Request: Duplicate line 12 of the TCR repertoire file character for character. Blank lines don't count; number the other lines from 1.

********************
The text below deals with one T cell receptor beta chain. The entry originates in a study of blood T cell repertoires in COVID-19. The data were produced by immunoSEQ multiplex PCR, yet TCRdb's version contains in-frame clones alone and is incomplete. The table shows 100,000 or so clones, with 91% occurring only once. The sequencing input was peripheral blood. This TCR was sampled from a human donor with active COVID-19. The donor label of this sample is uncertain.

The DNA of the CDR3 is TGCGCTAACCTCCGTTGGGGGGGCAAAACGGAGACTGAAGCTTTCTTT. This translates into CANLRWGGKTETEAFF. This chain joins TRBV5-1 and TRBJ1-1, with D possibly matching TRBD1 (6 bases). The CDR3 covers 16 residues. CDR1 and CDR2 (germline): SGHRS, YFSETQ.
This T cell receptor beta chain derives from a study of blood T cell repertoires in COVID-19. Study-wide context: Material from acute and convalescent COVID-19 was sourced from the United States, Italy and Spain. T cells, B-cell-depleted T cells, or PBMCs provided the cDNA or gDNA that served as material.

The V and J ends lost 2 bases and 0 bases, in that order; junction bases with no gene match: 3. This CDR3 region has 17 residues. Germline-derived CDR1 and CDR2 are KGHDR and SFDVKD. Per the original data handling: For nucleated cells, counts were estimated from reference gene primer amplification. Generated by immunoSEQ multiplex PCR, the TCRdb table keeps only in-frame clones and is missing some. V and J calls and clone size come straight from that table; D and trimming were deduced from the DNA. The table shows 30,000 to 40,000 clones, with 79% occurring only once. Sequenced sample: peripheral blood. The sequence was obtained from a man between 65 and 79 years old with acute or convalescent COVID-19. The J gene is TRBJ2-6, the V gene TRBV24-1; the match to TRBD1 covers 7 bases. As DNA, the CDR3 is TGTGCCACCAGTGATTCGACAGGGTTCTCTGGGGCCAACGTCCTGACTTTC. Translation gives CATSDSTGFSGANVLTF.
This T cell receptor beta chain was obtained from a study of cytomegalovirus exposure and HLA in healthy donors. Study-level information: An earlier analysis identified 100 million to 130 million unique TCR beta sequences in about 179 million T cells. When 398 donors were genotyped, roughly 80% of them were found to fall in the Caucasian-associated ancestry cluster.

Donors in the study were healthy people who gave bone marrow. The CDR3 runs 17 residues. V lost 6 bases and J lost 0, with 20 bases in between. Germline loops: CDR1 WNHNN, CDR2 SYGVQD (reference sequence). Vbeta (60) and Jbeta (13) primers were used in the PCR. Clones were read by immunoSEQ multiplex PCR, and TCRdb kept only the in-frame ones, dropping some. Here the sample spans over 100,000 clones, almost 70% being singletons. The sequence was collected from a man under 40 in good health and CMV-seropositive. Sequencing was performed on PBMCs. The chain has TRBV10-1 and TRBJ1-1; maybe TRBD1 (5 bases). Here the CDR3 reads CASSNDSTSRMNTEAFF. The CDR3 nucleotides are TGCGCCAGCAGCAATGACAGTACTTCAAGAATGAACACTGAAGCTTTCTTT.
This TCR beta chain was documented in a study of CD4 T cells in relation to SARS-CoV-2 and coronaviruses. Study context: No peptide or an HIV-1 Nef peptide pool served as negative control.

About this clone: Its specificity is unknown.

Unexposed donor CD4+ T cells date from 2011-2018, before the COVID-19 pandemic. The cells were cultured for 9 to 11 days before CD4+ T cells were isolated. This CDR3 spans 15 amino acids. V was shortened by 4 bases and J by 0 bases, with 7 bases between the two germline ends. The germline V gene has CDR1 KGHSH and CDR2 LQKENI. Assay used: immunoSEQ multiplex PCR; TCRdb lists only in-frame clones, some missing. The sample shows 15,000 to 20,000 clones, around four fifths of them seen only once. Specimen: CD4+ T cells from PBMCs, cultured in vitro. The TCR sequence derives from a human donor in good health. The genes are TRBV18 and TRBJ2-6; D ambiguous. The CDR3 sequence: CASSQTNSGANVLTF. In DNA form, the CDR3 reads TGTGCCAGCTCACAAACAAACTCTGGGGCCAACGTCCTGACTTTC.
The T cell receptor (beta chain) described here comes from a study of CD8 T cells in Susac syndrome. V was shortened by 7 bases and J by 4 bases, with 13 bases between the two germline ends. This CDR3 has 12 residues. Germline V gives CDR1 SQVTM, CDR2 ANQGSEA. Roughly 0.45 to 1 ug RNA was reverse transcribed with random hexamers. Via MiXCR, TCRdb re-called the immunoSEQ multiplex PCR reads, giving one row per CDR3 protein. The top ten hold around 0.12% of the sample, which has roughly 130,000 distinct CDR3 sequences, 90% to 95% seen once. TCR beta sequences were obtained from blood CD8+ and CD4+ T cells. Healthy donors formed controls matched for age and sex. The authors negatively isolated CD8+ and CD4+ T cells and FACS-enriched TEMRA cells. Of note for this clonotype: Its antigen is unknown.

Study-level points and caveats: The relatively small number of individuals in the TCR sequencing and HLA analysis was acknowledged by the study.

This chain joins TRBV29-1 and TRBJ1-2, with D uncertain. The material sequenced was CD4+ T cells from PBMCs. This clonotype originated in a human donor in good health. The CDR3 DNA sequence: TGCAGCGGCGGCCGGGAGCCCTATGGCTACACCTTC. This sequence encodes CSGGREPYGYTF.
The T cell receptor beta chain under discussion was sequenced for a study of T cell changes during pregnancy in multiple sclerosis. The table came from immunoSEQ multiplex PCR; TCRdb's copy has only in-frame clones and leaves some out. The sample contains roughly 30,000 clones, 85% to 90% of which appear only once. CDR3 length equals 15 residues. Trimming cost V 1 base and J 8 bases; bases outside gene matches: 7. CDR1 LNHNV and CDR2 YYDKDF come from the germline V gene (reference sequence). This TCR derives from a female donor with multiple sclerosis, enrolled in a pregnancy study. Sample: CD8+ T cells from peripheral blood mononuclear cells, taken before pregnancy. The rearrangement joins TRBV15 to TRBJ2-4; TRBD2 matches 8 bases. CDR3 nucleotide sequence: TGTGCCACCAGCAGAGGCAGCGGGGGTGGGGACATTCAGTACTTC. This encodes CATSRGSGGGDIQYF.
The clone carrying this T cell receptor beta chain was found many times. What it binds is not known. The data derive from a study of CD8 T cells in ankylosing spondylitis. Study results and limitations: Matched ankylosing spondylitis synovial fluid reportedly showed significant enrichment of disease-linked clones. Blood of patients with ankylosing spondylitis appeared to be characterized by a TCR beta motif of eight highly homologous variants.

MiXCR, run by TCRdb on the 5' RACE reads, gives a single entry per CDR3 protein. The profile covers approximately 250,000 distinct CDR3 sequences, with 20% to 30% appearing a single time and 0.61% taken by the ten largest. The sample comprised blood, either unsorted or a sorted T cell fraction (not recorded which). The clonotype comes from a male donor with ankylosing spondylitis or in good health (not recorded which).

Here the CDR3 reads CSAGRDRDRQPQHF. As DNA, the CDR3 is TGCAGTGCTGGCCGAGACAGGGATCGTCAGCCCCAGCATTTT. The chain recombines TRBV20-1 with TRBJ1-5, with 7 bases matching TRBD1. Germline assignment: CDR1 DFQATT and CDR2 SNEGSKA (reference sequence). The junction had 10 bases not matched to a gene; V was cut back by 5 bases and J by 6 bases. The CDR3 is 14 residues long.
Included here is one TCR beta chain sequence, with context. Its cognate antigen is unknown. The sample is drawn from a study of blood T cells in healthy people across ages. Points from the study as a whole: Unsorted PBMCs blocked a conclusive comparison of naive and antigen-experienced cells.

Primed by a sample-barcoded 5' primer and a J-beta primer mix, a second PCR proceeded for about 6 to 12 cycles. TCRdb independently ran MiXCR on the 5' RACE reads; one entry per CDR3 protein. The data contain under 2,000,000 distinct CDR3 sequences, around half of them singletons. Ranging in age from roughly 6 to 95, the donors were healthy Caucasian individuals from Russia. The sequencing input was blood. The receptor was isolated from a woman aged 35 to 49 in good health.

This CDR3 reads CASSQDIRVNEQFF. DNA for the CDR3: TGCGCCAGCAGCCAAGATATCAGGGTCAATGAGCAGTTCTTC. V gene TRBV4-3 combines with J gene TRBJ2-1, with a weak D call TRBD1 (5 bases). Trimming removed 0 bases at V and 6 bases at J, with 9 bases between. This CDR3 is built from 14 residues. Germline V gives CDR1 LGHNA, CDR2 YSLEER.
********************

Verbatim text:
This chain joins TRBV29-1 and TRBJ1-2, with D uncertain. The material sequenced was CD4+ T cells from PBMCs. This clonotype originated in a human donor in good health. The CDR3 DNA sequence: TGCAGCGGCGGCCGGGAGCCCTATGGCTACACCTTC. This sequence encodes CSGGREPYGYTF.